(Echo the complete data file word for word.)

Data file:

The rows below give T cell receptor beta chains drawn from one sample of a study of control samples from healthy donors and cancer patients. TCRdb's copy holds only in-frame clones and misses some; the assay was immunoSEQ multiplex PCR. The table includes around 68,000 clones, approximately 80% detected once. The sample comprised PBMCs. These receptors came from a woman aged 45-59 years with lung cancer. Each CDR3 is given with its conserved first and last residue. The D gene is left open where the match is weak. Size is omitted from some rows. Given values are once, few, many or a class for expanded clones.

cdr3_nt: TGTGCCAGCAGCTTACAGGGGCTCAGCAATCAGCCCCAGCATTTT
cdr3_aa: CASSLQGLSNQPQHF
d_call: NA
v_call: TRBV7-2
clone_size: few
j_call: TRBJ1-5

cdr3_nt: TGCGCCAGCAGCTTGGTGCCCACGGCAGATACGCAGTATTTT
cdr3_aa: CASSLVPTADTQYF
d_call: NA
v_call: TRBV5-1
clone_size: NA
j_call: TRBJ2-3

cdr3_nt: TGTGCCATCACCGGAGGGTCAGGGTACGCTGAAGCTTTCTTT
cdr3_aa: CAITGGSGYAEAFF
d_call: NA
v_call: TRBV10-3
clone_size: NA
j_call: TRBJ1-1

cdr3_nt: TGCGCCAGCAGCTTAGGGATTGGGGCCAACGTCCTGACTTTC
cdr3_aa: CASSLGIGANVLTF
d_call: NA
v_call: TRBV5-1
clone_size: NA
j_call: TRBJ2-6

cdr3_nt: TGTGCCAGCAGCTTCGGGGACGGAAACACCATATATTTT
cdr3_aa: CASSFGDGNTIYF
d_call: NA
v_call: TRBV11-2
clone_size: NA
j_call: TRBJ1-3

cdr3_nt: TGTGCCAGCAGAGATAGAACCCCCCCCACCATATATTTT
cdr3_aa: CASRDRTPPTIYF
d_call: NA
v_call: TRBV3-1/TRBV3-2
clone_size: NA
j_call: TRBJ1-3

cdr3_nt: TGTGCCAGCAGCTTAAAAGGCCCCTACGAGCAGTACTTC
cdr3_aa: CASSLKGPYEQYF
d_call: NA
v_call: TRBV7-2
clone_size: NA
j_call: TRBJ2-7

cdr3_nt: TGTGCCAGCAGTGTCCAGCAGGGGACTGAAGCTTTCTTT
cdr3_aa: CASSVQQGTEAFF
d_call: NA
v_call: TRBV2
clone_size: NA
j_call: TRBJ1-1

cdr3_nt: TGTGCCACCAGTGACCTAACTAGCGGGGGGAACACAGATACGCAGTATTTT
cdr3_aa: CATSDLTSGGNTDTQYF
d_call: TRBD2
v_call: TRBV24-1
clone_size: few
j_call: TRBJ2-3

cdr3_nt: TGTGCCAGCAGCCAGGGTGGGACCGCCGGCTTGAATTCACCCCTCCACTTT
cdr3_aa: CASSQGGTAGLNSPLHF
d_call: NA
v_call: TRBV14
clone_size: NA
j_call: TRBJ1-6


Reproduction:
The rows below give T cell receptor beta chains drawn from one sample of a study of control samples from healthy donors and cancer patients. TCRdb's copy holds only in-frame clones and misses some; the assay was immunoSEQ multiplex PCR. The table includes around 68,000 clones, approximately 80% detected once. The sample comprised PBMCs. These receptors came from a woman aged 45-59 years with lung cancer. Each CDR3 is given with its conserved first and last residue. The D gene is left open where the match is weak. Size is omitted from some rows. Given values are once, few, many or a class for expanded clones.

cdr3_nt: TGTGCCAGCAGCTTACAGGGGCTCAGCAATCAGCCCCAGCATTTT
cdr3_aa: CASSLQGLSNQPQHF
d_call: NA
v_call: TRBV7-2
clone_size: few
j_call: TRBJ1-5

cdr3_nt: TGCGCCAGCAGCTTGGTGCCCACGGCAGATACGCAGTATTTT
cdr3_aa: CASSLVPTADTQYF
d_call: NA
v_call: TRBV5-1
clone_size: NA
j_call: TRBJ2-3

cdr3_nt: TGTGCCATCACCGGAGGGTCAGGGTACGCTGAAGCTTTCTTT
cdr3_aa: CAITGGSGYAEAFF
d_call: NA
v_call: TRBV10-3
clone_size: NA
j_call: TRBJ1-1

cdr3_nt: TGCGCCAGCAGCTTAGGGATTGGGGCCAACGTCCTGACTTTC
cdr3_aa: CASSLGIGANVLTF
d_call: NA
v_call: TRBV5-1
clone_size: NA
j_call: TRBJ2-6

cdr3_nt: TGTGCCAGCAGCTTCGGGGACGGAAACACCATATATTTT
cdr3_aa: CASSFGDGNTIYF
d_call: NA
v_call: TRBV11-2
clone_size: NA
j_call: TRBJ1-3

cdr3_nt: TGTGCCAGCAGAGATAGAACCCCCCCCACCATATATTTT
cdr3_aa: CASRDRTPPTIYF
d_call: NA
v_call: TRBV3-1/TRBV3-2
clone_size: NA
j_call: TRBJ1-3

cdr3_nt: TGTGCCAGCAGCTTAAAAGGCCCCTACGAGCAGTACTTC
cdr3_aa: CASSLKGPYEQYF
d_call: NA
v_call: TRBV7-2
clone_size: NA
j_call: TRBJ2-7

cdr3_nt: TGTGCCAGCAGTGTCCAGCAGGGGACTGAAGCTTTCTTT
cdr3_aa: CASSVQQGTEAFF
d_call: NA
v_call: TRBV2
clone_size: NA
j_call: TRBJ1-1

cdr3_nt: TGTGCCACCAGTGACCTAACTAGCGGGGGGAACACAGATACGCAGTATTTT
cdr3_aa: CATSDLTSGGNTDTQYF
d_call: TRBD2
v_call: TRBV24-1
clone_size: few
j_call: TRBJ2-3

cdr3_nt: TGTGCCAGCAGCCAGGGTGGGACCGCCGGCTTGAATTCACCCCTCCACTTT
cdr3_aa: CASSQGGTAGLNSPLHF
d_call: NA
v_call: TRBV14
clone_size: NA
j_call: TRBJ1-6